It may sound biased, but I think it’s reasonable to say that optometrists are one of the most underused resources in the medical field.
In fact, there’s evidence to indicate that patients often seek help from a general practitioner for eye-related issues when an optometrist could treat the problem just as well, sometimes even better due to more specialized technology and treatments.
I think the issue is that many people don’t necessarily realize exactly what an optometrist is trained to do. Today, I’d like to explore that a little bit so you can develop a more comprehensive view of how your optometrist is equipped to take care of you.
What Is An Optometrist?
One of the most common questions people ask about optometry is “are optometrists actual doctors”? The short answer to this is yes, we are doctors of optometry.
The longer answer is a little bit more nuanced.
Your family doctor or general practitioner is a medical doctor, or an MD. MDs study the human body over a period of years, learning about each system, different types of diseases, how to diagnose and treat those diseases, and more.
Optometrists learn about the optics and anatomy of the eye over a period of years, studying how the visual system works, various eye diseases, and more. A doctor of optometry is not a medical doctor; however, as ODs, we are qualified to test for, diagnose, and treat a large range of eye-related medical conditions. We can even perform some types of procedures on the eyes.
The biggest distinction is that, while optometrists spend four years learning about the eye, MDs must focus on the entire body and only get a short period of training in terms of eye health.
I think some people operate under the impression that their general practitioner will diagnose any eye issues (other than the general need for glasses) should the need arise.
The truth is that in many cases, your optometrist can most likely diagnose eye diseases and issues earlier and more effectively than your general practitioner. There are a few reasons for this. The first is that, because we specialize in eye health, we invest in technology to evaluate the health of your eyes, such as a slit lamp which is a microscope for the eye. Most general practitioners do not have access to a slit lamp which is critical in diagnosing conditions such as red eye, cataracts, or retinal changes. The second reason is that your primary care doctor will probably only evaluate your eye health if you are complaining of eye-related symptoms, or if they have reason to suspect you are having eye issues. The problem is that many eye diseases and conditions develop without causing any noticeable symptoms.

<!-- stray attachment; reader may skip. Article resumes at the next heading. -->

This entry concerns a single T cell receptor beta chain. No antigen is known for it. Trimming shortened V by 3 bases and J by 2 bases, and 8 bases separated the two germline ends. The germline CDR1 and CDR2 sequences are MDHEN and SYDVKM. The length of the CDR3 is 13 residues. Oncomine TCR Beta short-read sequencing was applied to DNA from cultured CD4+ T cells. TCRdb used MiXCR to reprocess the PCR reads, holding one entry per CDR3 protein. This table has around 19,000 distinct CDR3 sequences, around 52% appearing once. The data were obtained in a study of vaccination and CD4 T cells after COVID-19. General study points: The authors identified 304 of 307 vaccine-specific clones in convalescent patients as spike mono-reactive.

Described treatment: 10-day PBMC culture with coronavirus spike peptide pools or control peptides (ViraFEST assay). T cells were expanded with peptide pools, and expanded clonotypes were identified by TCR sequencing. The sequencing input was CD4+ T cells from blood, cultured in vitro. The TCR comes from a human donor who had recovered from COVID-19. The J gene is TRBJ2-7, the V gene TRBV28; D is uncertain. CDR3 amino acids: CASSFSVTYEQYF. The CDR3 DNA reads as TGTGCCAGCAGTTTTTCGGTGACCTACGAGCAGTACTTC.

When you see an optometrist, they perform an in-depth eye health evaluation as a part of your eye exam. An eye doctor is far more likely to detect eye diseases before they cause problems than a general practitioner.
What Can My Optometrist Diagnose?
The world of eye health is pretty expansive, so this is by no means an exhaustive list, but some of the conditions optometrist frequently diagnose include:
- Pink eye (conjunctivitis)
- Dry eye
- Macular degeneration
In some cases, eye symptoms can indicate diseases that affect other parts of the body. Specific signs may eventually lead to a diagnosis of:
What Can My Optometrist Treat?
Once again, this question has a long answer and a short answer. The short answer is that an optometrist can treat almost any eye issue that doesn’t require surgery, assuming they have the appropriate technology and products to do so.
The longer answer is that different optometrists have different areas of clinical focus. Assuming your optometrist has all of the necessary equipment and training, your optometrist could offer any of the following treatments:
- Medicated eye drop prescription
- Eyeglasses prescription
- Contact lens prescription (specialty or traditional)
- Glaucoma management
- Oral & topical drugs (schedule 1 & schedule 2)
- Myopia control
What Procedures Can My Optometrist Perform?
We’ve determined that optometrists cannot perform surgery. But your optometrist can perform some procedures. What’s the difference?
A procedure is a series of steps a medical professional performs to help achieve a health-related goal or desired outcome. Meanwhile, surgery is a procedure that requires cutting into the patient’s tissue.
Assuming your optometrist has the necessary equipment, they could perform any of these procedures:
- Dilating & flushing out eye glands
- Removing gland blockages
- Removing foreign bodies stuck in the eye
- Treating a cut or scratch on the cornea
- Applying Intense Pulsed Light or IPL for dry eyes
Ask Your Optometrist First
Of course, your family doctor is most likely capable of helping you with eye issues. The difference is your optometrist has specialized technology and treatment options that your GP probably doesn’t.
If you don’t know who you should visit for an eye issue, take a moment to call your optometrist’s office. Tell them about your circumstances, and they will help you determine the best course of action.
Just remember, regular eye exams with your optometrist are the absolute best way to detect eye diseases before they cause permanent damage to your vision.